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Palo Alto expands kids’ swim lessons at Rinconada

Posted by | January 12, 2017 | Swim Lessons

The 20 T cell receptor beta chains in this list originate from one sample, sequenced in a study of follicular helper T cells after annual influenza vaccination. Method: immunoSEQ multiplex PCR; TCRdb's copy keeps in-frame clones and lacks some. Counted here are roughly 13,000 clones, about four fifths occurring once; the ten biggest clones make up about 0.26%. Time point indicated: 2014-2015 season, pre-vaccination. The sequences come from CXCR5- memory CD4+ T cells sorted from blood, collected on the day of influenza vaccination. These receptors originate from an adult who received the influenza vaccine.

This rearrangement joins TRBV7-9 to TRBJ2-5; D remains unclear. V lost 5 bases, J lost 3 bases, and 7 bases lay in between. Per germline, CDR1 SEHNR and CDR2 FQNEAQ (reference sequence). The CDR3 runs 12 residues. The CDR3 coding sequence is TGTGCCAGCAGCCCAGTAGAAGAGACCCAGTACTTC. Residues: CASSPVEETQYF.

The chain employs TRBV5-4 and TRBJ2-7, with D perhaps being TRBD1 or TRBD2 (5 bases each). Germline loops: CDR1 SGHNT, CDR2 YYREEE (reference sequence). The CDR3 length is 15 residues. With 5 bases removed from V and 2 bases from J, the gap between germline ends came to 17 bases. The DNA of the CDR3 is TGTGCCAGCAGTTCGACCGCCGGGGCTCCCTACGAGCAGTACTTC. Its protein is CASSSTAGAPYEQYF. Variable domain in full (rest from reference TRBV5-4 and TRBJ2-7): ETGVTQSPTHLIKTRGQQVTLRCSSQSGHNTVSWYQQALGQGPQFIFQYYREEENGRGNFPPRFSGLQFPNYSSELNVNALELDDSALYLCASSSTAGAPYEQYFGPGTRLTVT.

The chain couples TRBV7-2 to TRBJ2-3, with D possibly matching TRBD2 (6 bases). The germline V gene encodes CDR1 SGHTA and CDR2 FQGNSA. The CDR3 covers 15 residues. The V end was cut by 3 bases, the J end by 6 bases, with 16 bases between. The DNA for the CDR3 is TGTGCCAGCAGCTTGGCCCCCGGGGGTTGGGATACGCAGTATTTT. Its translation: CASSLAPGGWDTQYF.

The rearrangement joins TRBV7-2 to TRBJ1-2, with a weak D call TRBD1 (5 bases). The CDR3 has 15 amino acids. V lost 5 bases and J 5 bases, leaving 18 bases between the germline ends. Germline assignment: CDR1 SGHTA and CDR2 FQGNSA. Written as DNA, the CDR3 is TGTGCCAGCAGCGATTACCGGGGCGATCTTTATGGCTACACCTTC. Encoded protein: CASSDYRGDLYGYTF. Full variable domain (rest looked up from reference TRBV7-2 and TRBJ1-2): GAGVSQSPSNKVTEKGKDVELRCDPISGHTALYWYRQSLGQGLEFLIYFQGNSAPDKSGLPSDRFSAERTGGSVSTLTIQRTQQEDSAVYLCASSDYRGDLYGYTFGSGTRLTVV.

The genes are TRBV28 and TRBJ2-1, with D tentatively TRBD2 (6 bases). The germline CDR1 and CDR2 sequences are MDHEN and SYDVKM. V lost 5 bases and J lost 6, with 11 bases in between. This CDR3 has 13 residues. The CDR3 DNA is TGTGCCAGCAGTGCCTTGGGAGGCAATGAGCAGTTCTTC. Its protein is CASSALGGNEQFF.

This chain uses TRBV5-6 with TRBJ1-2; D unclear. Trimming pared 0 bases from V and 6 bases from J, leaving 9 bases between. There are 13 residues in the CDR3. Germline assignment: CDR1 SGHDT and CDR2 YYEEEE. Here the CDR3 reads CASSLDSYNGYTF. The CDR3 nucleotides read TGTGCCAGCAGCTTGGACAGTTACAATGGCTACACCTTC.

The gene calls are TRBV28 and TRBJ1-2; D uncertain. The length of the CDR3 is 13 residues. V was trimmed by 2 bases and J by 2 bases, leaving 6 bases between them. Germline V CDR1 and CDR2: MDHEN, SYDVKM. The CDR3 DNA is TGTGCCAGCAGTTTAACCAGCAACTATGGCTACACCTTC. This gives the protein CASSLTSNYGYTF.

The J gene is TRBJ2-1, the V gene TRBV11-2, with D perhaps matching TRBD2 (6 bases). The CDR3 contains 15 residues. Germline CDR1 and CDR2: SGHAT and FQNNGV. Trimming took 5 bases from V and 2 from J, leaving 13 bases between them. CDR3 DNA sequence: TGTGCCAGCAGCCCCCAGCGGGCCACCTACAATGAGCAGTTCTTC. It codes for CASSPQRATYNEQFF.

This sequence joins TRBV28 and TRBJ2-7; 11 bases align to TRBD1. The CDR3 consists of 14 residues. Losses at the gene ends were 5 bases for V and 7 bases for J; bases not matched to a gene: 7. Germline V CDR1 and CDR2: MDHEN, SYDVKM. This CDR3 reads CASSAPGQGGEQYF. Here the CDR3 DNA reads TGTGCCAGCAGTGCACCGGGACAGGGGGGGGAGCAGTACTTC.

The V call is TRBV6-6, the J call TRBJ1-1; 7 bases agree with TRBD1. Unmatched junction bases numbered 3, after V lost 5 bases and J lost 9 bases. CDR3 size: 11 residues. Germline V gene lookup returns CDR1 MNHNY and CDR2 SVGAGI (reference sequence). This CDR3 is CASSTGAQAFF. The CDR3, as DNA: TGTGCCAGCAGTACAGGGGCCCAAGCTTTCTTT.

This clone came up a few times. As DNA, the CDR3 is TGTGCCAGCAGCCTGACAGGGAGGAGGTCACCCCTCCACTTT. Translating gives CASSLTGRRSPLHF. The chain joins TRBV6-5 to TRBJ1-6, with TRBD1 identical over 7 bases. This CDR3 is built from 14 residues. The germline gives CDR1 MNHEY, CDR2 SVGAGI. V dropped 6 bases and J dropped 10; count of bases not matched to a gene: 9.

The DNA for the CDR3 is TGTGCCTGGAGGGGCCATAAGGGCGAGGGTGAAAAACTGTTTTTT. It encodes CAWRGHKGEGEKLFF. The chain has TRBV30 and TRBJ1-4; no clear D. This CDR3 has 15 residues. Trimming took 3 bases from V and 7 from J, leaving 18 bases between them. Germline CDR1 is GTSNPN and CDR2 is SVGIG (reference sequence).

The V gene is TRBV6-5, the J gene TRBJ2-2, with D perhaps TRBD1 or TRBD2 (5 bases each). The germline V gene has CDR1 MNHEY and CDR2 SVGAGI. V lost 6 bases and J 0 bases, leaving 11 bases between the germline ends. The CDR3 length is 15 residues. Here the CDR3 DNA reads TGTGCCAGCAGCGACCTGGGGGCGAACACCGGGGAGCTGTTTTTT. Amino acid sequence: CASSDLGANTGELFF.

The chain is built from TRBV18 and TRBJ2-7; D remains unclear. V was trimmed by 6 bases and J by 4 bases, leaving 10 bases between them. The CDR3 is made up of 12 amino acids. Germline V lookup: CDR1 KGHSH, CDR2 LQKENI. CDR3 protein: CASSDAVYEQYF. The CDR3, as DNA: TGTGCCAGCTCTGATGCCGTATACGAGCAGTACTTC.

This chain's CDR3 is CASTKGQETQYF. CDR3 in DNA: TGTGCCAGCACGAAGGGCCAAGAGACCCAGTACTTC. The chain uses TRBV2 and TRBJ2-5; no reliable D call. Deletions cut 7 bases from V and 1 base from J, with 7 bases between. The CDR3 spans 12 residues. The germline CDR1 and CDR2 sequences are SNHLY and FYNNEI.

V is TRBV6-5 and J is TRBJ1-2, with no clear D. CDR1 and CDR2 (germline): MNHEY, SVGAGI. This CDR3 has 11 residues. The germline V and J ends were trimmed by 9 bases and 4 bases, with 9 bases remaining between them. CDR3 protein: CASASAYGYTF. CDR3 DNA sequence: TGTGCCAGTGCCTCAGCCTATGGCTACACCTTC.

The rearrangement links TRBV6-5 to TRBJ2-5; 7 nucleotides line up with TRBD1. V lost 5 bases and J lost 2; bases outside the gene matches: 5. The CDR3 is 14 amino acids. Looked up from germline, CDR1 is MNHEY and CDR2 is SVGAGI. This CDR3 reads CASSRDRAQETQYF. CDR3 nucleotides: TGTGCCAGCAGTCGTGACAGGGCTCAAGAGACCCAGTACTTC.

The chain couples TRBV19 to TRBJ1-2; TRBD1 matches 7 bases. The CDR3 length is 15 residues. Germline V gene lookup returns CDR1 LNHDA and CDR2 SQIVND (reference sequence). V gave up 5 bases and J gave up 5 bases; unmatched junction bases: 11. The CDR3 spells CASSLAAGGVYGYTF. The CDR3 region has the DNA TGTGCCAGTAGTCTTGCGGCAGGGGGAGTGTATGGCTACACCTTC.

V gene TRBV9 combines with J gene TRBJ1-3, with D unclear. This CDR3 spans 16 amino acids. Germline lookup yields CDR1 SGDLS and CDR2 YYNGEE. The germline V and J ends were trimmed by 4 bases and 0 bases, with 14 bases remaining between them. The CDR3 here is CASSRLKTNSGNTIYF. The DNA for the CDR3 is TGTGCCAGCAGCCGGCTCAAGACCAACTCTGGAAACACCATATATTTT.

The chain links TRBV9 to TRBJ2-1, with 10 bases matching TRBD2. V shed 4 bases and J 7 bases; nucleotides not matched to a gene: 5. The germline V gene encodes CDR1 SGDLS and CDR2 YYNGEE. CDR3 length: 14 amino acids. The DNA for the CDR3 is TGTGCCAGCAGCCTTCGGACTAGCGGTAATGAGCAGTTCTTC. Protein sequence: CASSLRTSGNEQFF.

Swim season will start early this year in Palo Alto, but it will come at a higher cost.Starting in April, the city will work with Team Sheeper Inc., an aquatics and management company, to double its offering of swim lessons for kids.The City Council on Monday unanimously approved a contract not to exceed $143,000 with Team Sheeper to oversee all swim lessons. In the summers of 2015 and 2016, Palo Alto only called the company when it couldn’t find enough instructors for classes.Other parts of pool management such as lifeguards during lap swims and the competitive swim team will continue to be handled by city staff.The city plans to open the Rinconada wading pool at 777 Embarcadero Road for public swim lessons from April to October. The cloverleaf-shaped children’s pool has sat unused for most of the spring and fall.Some swim lessons also will be offered at the Jane Lathrop Stanford Pool, 480 E. Meadow Drive.Resident Timothy Wong, who swims at a Menlo Park pool also managed by Team Sheeper, said Rinconada, where he also swims, will be in good hands. He applauded the council for being “forward looking” in expanding hours and services.The changes come with a price increase for participants.Residents will see group lessons go from $11 to $16 per class and private lessons from $24 to $35.Prices for nonresidents will increase from $12 to $22 per class for group lessons and $26 to $63 for private lessons.Under the new structure, the city will continue to subsidize classes for residents at $6 per group lesson and $28 per private lesson. Without those subsidies, residents and nonresidents would pay the same amounts.The city also will continue a fee reduction program for low-income Palo Alto youths.Members of the Parks and Recreation Commission and city staff have said that they do not want cost to be a barrier to children learning how to swim.Commissioner Anne Cribbs expressed support for the city contributing $6 for every group lesson that otherwise would cost $22.“Even though Palo Alto’s supposed to have a lot of money, there are families here who will find this very difficult to afford $22 for one single lesson,” Cribbs said.The city needs to give kids every opportunity to learn to swim because drowning remains a high cause of death for youths, Cribbs said. She also supports opening the pool year round for lessons, though city staff cited high costs for warming the pool in winter.The city decided to reduce subsidies this year and increase cost sharing with residents so it could offer more lessons than in the past, according to a staff report.The contract with Team Sheeper was initially met with resistance from the city’s most ardent lap and competitive swimmers.Swimmers who frequent Rinconada’s 14-lane lap pool year round, such as Palo Alto resident Barbara Rieder, were concerned the expanded kids’ lessons would cut into their time at the pool and mix up their lanes.For about two hours every Monday, Wednesday and Friday, Rieder walks 15 minutes from her home to join her husband at the pool. Each time, she swims about 1,000 yards.Rieder’s husband, who swims about four times the distance she does, starts earlier.Rieder was most concerned that she, a recreational lap swimmer, would have to share lanes with the adult competitive Masters swim team.“At 76 years old, I like my own workout,” Rieder said. “I don’t want to march to someone else’s pace.”Lap swimmers, the majority of whom are retired, vary greatly in skill level and have to be matched accordingly, Rieder said.“Otherwise, you’re crashing into each other,” Rieder said. “It doesn’t work for anybody.”Rieder also was concerned that more hours for kids’ lessons mean less hours for her midday swims, which she depends on for exercise and relaxation.After meeting with the city’s Park and Recreation staff in December and having a couple of “coffee chats” poolside, Rieder said she better understands the city’s plans with Team Sheeper and feels the city responded to her concerns.Lap swim hours may be reduced during the summer months, but Rieder won’t have to share lanes with Master swimmers.Aside from swim lessons, recreational lap swim and lanes for master swimmers, the pool also is used by a youth competitive team and family recreational swim.Park and Recreation officials have grappled in recent years with how to maintain services for residents’ varied needs when there’s a shortage of aquatics staff.“The biggest challenge has been that the city currently only has the ability to hire part-time staff to work under 1,000 hours each per year but Rinconada has a need for employees who can work year round to staff the lap swim program,” staff said in a report.The city struggles to attract students, who opt for higher-paying jobs. Also, the students who do work for the aquatics program typically stop doing so when school starts.For the summers of 2015 and 2016, the city had to sign emergency contracts with Team Sheeper for the Learn-to-Swim program to avoid closures and cance


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